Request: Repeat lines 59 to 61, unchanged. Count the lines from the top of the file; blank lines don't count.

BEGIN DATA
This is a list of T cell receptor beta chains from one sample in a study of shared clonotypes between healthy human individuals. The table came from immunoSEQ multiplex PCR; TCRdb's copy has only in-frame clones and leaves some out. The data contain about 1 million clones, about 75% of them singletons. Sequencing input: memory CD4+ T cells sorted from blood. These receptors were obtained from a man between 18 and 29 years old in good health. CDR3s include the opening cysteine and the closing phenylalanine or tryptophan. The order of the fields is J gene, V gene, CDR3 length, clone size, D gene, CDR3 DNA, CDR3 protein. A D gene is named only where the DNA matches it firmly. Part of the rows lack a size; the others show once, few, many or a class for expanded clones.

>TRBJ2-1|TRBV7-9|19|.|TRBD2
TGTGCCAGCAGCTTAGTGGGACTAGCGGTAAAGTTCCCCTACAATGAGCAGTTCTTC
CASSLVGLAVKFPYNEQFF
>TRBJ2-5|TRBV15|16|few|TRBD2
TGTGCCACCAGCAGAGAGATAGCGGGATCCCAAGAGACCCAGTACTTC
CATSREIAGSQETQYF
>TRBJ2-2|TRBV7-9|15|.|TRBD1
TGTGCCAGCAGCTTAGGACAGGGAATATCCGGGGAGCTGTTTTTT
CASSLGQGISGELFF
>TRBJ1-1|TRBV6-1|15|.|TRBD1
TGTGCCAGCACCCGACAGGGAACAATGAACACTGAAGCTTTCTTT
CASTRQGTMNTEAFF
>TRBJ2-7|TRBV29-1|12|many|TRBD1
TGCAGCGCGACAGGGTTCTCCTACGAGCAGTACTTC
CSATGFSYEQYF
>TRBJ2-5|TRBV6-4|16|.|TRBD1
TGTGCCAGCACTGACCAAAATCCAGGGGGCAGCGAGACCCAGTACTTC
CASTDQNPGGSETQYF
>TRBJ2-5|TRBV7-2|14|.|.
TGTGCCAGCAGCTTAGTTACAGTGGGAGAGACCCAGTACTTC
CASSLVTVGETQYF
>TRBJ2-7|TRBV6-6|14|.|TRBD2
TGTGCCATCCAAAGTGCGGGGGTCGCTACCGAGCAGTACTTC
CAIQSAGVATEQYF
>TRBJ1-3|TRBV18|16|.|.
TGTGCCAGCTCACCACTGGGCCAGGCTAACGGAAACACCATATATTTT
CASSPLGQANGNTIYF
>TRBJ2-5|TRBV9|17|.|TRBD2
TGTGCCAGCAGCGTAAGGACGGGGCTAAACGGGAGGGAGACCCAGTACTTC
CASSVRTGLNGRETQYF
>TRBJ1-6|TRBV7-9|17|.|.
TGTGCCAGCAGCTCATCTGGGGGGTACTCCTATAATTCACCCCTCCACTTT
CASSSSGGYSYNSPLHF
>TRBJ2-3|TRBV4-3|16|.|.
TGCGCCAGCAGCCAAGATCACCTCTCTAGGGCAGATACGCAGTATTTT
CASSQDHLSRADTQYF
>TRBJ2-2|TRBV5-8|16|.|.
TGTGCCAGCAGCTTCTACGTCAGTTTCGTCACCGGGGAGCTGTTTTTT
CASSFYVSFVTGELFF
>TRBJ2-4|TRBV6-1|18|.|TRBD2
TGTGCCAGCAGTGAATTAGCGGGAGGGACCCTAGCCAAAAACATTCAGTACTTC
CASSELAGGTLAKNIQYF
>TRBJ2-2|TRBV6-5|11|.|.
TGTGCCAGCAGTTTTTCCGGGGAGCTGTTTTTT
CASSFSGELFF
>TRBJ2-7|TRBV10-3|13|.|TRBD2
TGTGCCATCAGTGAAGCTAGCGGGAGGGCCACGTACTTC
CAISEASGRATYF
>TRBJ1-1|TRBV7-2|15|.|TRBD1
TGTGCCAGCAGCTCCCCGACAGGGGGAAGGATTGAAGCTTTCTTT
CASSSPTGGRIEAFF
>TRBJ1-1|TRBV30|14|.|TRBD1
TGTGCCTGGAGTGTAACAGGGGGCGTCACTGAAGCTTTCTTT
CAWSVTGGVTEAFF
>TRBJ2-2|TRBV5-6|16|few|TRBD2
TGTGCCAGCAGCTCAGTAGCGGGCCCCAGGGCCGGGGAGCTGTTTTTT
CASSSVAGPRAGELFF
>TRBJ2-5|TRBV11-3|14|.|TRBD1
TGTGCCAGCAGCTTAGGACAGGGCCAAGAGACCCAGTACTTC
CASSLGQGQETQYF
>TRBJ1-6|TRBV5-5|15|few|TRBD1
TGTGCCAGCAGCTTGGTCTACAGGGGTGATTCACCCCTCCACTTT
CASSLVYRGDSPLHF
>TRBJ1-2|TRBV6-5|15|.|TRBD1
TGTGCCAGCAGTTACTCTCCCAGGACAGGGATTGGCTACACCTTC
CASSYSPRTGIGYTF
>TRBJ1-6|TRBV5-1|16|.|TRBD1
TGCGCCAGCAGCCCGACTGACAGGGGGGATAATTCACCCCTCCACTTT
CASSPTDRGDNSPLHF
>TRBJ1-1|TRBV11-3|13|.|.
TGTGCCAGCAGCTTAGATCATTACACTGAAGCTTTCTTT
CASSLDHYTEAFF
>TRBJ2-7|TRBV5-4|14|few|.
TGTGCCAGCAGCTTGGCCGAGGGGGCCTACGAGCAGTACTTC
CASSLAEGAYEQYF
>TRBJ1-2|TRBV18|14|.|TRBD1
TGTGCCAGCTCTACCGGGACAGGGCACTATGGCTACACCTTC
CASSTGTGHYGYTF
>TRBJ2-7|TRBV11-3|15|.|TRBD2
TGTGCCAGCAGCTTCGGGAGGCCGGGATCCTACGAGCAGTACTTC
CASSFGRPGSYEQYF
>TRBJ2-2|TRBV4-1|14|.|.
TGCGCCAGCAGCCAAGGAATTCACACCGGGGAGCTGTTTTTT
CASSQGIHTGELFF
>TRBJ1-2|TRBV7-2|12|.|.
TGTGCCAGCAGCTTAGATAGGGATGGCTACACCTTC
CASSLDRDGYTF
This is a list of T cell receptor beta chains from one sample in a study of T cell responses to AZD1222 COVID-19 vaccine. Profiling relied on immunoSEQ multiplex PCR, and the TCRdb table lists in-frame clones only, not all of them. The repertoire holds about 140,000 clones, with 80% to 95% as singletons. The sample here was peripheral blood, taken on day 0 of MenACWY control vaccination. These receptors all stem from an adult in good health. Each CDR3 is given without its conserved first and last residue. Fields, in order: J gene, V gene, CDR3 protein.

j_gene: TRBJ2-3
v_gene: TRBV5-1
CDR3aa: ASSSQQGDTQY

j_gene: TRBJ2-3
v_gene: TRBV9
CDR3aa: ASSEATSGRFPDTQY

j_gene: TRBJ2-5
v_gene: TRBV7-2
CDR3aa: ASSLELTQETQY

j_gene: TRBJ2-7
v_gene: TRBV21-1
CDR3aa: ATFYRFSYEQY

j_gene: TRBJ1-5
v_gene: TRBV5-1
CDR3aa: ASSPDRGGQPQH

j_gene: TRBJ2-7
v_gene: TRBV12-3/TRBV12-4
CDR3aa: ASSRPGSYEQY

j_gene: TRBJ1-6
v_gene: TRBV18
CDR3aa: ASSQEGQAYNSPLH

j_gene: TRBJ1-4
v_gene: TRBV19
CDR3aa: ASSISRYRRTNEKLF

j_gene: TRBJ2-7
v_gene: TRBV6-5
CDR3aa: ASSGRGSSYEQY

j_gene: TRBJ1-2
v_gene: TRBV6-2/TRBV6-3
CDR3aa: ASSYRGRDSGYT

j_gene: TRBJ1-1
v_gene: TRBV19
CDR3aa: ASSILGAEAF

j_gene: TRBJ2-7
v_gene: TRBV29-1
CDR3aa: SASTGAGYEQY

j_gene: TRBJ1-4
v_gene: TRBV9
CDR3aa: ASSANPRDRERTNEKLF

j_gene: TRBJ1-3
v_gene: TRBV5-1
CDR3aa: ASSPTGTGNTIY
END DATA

>TRBJ2-5|TRBV11-3|14|.|TRBD1
TGTGCCAGCAGCTTAGGACAGGGCCAAGAGACCCAGTACTTC
CASSLGQGQETQYF